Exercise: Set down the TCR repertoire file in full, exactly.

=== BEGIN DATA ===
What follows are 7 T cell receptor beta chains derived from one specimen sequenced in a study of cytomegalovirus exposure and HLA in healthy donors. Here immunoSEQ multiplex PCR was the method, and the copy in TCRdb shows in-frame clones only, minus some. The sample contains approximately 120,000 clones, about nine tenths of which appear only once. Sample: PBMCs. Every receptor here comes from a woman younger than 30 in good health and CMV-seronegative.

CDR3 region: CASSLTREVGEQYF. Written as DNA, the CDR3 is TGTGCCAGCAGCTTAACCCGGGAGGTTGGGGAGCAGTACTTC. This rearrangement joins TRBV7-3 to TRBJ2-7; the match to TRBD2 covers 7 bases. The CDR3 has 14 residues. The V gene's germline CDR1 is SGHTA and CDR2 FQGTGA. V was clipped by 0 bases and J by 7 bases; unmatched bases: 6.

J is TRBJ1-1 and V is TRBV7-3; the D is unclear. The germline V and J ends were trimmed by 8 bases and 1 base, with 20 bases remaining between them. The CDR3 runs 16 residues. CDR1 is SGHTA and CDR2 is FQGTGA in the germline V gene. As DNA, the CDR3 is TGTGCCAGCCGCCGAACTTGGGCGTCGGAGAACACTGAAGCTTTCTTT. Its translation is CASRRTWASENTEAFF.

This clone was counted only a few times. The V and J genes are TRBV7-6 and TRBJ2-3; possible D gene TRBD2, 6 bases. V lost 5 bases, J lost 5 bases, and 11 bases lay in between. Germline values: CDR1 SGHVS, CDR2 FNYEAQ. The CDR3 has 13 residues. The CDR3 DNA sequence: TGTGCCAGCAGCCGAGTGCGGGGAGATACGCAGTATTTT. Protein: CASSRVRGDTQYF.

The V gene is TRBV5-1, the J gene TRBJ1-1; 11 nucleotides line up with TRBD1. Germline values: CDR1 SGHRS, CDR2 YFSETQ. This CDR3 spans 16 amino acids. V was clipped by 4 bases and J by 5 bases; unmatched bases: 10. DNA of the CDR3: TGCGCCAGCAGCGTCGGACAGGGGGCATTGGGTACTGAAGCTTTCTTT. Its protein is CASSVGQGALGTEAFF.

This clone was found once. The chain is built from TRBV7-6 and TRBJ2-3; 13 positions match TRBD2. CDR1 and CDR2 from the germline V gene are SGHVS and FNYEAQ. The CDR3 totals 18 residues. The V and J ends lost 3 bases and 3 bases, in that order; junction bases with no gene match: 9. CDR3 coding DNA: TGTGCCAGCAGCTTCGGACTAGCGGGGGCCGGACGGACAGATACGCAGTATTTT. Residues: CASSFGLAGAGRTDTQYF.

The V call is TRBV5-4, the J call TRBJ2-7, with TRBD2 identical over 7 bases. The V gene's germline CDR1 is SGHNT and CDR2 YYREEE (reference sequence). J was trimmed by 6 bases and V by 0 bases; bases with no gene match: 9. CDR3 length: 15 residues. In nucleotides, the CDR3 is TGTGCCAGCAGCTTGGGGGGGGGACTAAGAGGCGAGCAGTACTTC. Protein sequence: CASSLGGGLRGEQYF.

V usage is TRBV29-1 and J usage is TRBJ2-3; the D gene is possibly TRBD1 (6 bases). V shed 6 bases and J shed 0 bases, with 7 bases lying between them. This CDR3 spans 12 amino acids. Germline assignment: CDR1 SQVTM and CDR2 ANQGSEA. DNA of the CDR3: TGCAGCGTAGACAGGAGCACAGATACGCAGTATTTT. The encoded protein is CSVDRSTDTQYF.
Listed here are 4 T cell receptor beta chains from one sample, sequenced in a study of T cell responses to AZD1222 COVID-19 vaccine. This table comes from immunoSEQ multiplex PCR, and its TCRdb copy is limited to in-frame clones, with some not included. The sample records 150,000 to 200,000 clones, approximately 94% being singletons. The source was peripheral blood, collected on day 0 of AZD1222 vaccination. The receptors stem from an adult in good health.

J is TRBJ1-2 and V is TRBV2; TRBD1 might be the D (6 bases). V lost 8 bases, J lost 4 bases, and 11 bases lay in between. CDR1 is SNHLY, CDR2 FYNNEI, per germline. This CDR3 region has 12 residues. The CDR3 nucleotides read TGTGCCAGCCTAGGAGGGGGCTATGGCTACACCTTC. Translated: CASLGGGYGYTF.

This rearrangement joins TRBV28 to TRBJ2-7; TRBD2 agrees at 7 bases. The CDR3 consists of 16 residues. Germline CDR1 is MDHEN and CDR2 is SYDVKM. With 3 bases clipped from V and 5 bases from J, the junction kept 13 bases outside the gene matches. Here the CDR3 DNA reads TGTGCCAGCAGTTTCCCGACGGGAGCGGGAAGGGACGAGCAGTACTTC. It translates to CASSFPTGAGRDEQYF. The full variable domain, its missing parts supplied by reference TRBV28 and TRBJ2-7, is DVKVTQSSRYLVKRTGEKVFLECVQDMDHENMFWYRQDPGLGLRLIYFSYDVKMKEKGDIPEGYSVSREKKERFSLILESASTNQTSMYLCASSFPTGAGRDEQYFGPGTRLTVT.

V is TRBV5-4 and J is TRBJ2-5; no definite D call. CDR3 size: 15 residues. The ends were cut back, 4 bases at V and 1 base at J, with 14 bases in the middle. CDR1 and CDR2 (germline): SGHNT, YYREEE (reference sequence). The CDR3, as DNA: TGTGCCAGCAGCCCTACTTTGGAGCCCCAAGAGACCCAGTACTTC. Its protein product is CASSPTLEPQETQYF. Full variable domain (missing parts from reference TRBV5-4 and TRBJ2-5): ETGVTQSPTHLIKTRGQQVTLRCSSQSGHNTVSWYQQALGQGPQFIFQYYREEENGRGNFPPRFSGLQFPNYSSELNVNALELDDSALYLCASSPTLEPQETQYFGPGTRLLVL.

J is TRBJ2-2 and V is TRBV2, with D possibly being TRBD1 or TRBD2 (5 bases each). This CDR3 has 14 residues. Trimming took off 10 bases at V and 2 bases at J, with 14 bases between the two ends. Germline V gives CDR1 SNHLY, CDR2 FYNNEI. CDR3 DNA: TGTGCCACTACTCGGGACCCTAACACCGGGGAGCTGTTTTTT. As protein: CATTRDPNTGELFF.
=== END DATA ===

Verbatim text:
What follows are 7 T cell receptor beta chains derived from one specimen sequenced in a study of cytomegalovirus exposure and HLA in healthy donors. Here immunoSEQ multiplex PCR was the method, and the copy in TCRdb shows in-frame clones only, minus some. The sample contains approximately 120,000 clones, about nine tenths of which appear only once. Sample: PBMCs. Every receptor here comes from a woman younger than 30 in good health and CMV-seronegative.

CDR3 region: CASSLTREVGEQYF. Written as DNA, the CDR3 is TGTGCCAGCAGCTTAACCCGGGAGGTTGGGGAGCAGTACTTC. This rearrangement joins TRBV7-3 to TRBJ2-7; the match to TRBD2 covers 7 bases. The CDR3 has 14 residues. The V gene's germline CDR1 is SGHTA and CDR2 FQGTGA. V was clipped by 0 bases and J by 7 bases; unmatched bases: 6.

J is TRBJ1-1 and V is TRBV7-3; the D is unclear. The germline V and J ends were trimmed by 8 bases and 1 base, with 20 bases remaining between them. The CDR3 runs 16 residues. CDR1 is SGHTA and CDR2 is FQGTGA in the germline V gene. As DNA, the CDR3 is TGTGCCAGCCGCCGAACTTGGGCGTCGGAGAACACTGAAGCTTTCTTT. Its translation is CASRRTWASENTEAFF.

This clone was counted only a few times. The V and J genes are TRBV7-6 and TRBJ2-3; possible D gene TRBD2, 6 bases. V lost 5 bases, J lost 5 bases, and 11 bases lay in between. Germline values: CDR1 SGHVS, CDR2 FNYEAQ. The CDR3 has 13 residues. The CDR3 DNA sequence: TGTGCCAGCAGCCGAGTGCGGGGAGATACGCAGTATTTT. Protein: CASSRVRGDTQYF.

The V gene is TRBV5-1, the J gene TRBJ1-1; 11 nucleotides line up with TRBD1. Germline values: CDR1 SGHRS, CDR2 YFSETQ. This CDR3 spans 16 amino acids. V was clipped by 4 bases and J by 5 bases; unmatched bases: 10. DNA of the CDR3: TGCGCCAGCAGCGTCGGACAGGGGGCATTGGGTACTGAAGCTTTCTTT. Its protein is CASSVGQGALGTEAFF.

This clone was found once. The chain is built from TRBV7-6 and TRBJ2-3; 13 positions match TRBD2. CDR1 and CDR2 from the germline V gene are SGHVS and FNYEAQ. The CDR3 totals 18 residues. The V and J ends lost 3 bases and 3 bases, in that order; junction bases with no gene match: 9. CDR3 coding DNA: TGTGCCAGCAGCTTCGGACTAGCGGGGGCCGGACGGACAGATACGCAGTATTTT. Residues: CASSFGLAGAGRTDTQYF.

The V call is TRBV5-4, the J call TRBJ2-7, with TRBD2 identical over 7 bases. The V gene's germline CDR1 is SGHNT and CDR2 YYREEE (reference sequence). J was trimmed by 6 bases and V by 0 bases; bases with no gene match: 9. CDR3 length: 15 residues. In nucleotides, the CDR3 is TGTGCCAGCAGCTTGGGGGGGGGACTAAGAGGCGAGCAGTACTTC. Protein sequence: CASSLGGGLRGEQYF.

V usage is TRBV29-1 and J usage is TRBJ2-3; the D gene is possibly TRBD1 (6 bases). V shed 6 bases and J shed 0 bases, with 7 bases lying between them. This CDR3 spans 12 amino acids. Germline assignment: CDR1 SQVTM and CDR2 ANQGSEA. DNA of the CDR3: TGCAGCGTAGACAGGAGCACAGATACGCAGTATTTT. The encoded protein is CSVDRSTDTQYF.
Listed here are 4 T cell receptor beta chains from one sample, sequenced in a study of T cell responses to AZD1222 COVID-19 vaccine. This table comes from immunoSEQ multiplex PCR, and its TCRdb copy is limited to in-frame clones, with some not included. The sample records 150,000 to 200,000 clones, approximately 94% being singletons. The source was peripheral blood, collected on day 0 of AZD1222 vaccination. The receptors stem from an adult in good health.

J is TRBJ1-2 and V is TRBV2; TRBD1 might be the D (6 bases). V lost 8 bases, J lost 4 bases, and 11 bases lay in between. CDR1 is SNHLY, CDR2 FYNNEI, per germline. This CDR3 region has 12 residues. The CDR3 nucleotides read TGTGCCAGCCTAGGAGGGGGCTATGGCTACACCTTC. Translated: CASLGGGYGYTF.

This rearrangement joins TRBV28 to TRBJ2-7; TRBD2 agrees at 7 bases. The CDR3 consists of 16 residues. Germline CDR1 is MDHEN and CDR2 is SYDVKM. With 3 bases clipped from V and 5 bases from J, the junction kept 13 bases outside the gene matches. Here the CDR3 DNA reads TGTGCCAGCAGTTTCCCGACGGGAGCGGGAAGGGACGAGCAGTACTTC. It translates to CASSFPTGAGRDEQYF. The full variable domain, its missing parts supplied by reference TRBV28 and TRBJ2-7, is DVKVTQSSRYLVKRTGEKVFLECVQDMDHENMFWYRQDPGLGLRLIYFSYDVKMKEKGDIPEGYSVSREKKERFSLILESASTNQTSMYLCASSFPTGAGRDEQYFGPGTRLTVT.

V is TRBV5-4 and J is TRBJ2-5; no definite D call. CDR3 size: 15 residues. The ends were cut back, 4 bases at V and 1 base at J, with 14 bases in the middle. CDR1 and CDR2 (germline): SGHNT, YYREEE (reference sequence). The CDR3, as DNA: TGTGCCAGCAGCCCTACTTTGGAGCCCCAAGAGACCCAGTACTTC. Its protein product is CASSPTLEPQETQYF. Full variable domain (missing parts from reference TRBV5-4 and TRBJ2-5): ETGVTQSPTHLIKTRGQQVTLRCSSQSGHNTVSWYQQALGQGPQFIFQYYREEENGRGNFPPRFSGLQFPNYSSELNVNALELDDSALYLCASSPTLEPQETQYFGPGTRLLVL.

J is TRBJ2-2 and V is TRBV2, with D possibly being TRBD1 or TRBD2 (5 bases each). This CDR3 has 14 residues. Trimming took off 10 bases at V and 2 bases at J, with 14 bases between the two ends. Germline V gives CDR1 SNHLY, CDR2 FYNNEI. CDR3 DNA: TGTGCCACTACTCGGGACCCTAACACCGGGGAGCTGTTTTTT. As protein: CATTRDPNTGELFF.